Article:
In any case, NBC should have kept their YouTube channel and used it to publicize their Hulu service, that way maximizing YouTube’s promotional aspect. YouTube is limited to 10-minute long clips, while Hulu will supposedly host full length content as well.
Hulu needs to work amazingly well from the start. In addition to good content in the proper formats, it’ll need to offer:
What do you think? Was pulling the plug on YouTube a good move? Does Hulu have a chance?
NBC’s escape from YouTube was chronicled around the web:
Could this move be a sign that Hulu, scheduled for “private beta” testing this month, is finally ready?
Also, read Silicon Alley Insider’s take on Hulu’s exclusivity deal with NBC.
…the real question is whether or not viewers will feel comfortable leaving YouTube to view NBC’s shorter clips on the new site. If pulling the plug on its YouTube channel without warning is how NBC is going to roll, then it’s not looking good.
An NBC spokeswoman confirmed promotional content would no longer be available on YouTube. She said it was “not antagonistic” but a move designed to support Hulu.
She said NBC still might put promotional content on YouTube “as we see fit”. The network was not “closing the door” on anybody, she added.
Is NBC putting too much stock in their own service? They offered video clips for free on YouTube even when iTunes sold complete versions of the same episodes. I assumed the logic was that you could see a clip for free on YouTube and then decide to purchase the episode over on iTunes. Between the two monster services, NBC was getting wide exposure. Now pulling videos from both for their own service seems like a step in the wrong direction. No exposure, other than stories like this stating why the move has been done.
It is my belief that these companies are in the business of content, not distribution. Offering their content on their own properties may give them a lift in terms of page views, but at the same time they also run the risk of losing the audience that simply seeks out such content on sites such as YouTube.
Blogged with Flock
Now that you’ve got yourself a digital camera, what can you do with all those wonderful photos? Here’s a list to get you started:
These services allow you to upload your photos, share them with friends and family, tag them, make slideshows and send them out for printing:
Flickr – Owned by Yahoo!, Flickr offers both free and premium services. You can tag your photos, add comments to any part of an image, create sets, collections, slideshows, print out photobooks, postcards, snapshots, etc.
Zoomr – Think Flickr, but map centric. Zooomr offers nice photo storage functions, closely integrated with geotagging (placing your photos on a world map) and e-commerce (selling your photos) functions.
SmugMug – SmugMug is a wonderful website for storing your images. It’s fast, well supported, and offers plenty of sharing options, including making photos private and password-protecting them. There’s even a special offer for Yahoo Photos customers who are looking for a place to store their now orphaned images.
Photobucket – Photobucket also offers tons of features including easy options to share your images online (particularly useful for bloggers and photographers sharing their photos in online discussions)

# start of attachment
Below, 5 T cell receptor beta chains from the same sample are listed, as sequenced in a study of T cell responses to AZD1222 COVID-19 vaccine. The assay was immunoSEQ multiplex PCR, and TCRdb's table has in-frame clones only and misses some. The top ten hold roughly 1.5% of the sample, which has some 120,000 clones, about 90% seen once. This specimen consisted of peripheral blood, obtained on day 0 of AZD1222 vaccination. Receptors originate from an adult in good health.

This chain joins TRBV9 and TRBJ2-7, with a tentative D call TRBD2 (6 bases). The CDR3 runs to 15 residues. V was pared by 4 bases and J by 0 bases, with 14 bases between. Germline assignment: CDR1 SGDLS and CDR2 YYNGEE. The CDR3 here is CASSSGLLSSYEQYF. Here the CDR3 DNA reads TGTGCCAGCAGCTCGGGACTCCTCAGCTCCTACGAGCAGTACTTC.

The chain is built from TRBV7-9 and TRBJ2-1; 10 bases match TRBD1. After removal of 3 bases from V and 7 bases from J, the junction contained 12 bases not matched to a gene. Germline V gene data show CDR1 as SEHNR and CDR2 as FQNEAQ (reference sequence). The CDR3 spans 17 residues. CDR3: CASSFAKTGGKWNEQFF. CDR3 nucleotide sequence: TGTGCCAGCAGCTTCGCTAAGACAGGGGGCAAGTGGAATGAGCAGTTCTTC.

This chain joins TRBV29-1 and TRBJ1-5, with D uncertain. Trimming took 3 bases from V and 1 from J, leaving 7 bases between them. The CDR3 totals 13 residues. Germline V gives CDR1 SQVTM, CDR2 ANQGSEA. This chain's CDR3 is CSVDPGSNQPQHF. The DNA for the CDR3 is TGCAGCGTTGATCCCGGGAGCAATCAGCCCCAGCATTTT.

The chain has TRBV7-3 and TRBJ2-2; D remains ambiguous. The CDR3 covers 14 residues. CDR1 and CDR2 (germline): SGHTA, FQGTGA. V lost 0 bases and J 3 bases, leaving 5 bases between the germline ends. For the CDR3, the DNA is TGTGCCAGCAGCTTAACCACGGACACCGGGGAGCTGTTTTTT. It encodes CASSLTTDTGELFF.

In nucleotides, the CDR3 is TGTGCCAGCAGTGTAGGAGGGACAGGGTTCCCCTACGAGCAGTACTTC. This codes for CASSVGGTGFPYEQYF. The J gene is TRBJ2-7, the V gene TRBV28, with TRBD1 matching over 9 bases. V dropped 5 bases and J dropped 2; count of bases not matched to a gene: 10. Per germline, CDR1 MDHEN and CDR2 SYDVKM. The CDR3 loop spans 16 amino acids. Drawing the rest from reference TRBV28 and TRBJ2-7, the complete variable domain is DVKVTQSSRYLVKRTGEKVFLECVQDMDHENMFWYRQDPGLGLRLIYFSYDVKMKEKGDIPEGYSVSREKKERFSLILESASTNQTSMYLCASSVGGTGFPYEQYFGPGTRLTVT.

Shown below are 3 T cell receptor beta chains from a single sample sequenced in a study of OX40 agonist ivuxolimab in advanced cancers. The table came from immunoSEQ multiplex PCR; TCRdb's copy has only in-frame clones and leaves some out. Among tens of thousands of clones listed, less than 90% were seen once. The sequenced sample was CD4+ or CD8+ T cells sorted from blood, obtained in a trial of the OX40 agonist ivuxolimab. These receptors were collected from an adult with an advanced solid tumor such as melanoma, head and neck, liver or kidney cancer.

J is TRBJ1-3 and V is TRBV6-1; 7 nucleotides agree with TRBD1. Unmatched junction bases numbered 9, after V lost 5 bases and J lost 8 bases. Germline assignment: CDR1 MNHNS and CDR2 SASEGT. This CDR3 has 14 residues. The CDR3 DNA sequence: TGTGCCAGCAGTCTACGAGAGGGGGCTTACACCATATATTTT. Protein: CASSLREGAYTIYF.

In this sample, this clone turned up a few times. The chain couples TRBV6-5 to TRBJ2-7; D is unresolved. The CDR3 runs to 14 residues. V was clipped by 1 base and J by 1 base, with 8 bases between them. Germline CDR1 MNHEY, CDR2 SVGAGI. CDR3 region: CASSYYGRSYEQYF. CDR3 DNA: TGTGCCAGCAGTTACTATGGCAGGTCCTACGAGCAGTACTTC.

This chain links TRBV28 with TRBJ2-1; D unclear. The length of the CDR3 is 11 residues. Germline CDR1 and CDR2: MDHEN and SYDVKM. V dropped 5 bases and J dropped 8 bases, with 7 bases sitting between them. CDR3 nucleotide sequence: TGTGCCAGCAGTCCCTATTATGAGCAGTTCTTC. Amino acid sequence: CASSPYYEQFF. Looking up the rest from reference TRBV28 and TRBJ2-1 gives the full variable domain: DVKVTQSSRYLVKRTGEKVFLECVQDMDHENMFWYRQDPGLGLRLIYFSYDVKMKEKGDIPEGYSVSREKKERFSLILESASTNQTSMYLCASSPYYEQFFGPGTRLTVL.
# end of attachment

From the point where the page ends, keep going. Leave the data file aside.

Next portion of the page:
Shutterfly – Primarily a photo-printing business, Shutterfly also lets you store your photos, create photobooks, postcards, share your photos, etc.
These services will let you upload your photos and edit them online. Useful if you don’t have an image editor on your computer, or when you need to quickly edit a photo while at a cybercafe.
Picnik – I was impressed by this one. Picnik will even let you play with their software without creating an account (Scrapblog will too), a clever way to let you try Picnik without forking over your personal information. Slick looking, fast and powerful. Worth trying, even if just for fun.
LookWow – Java-based online photo editor. Will let you apply effects to an image, undo, compare and save.
Snipshot – Another really good looking online photo editor. Not as powerful as Picnik, but worth trying.
Phixr – Has a nice set of tools, but took forever to load.
MyPictr – Quickly create image thumbnails for online social networks. Upload your photo, crop the area you want to keep (usually your face), choose the network you need your photo for and MyPictr will spit out your image in the proper size and format.
Quick Thumbnail – Great when you need to quickly resize an image. A useful feature will resize your image to several sizes at once (i.e., 25%, 50%, 75%)
ePassportPhoto – The Internet equivalent to a passport photo booth, it will format your picture so that it can be printed and cut into six passport-ready photos. No more paying $8 for 19 cents worth of prints. Make sure your photo is passport-worthy before uploading.
BigHugeLabs – Do almost anything with your Flickr images. Calendars, frames, print-out projects… too many to list.
Scrapblog – Online scrap books. A wonderful service by my Miami friends. You can give Scrapblog a try without creating an account (you can create an account later and recover your trial project). Connects directly to your Flickr account, so using your existing images is very easy. Amazing flash-based interface will leave you wondering what else is possible on the Internet. Let your inner Martha Stewart run wild.
Spell with flickr – A fun service that will turn any word into its Flickr image letters.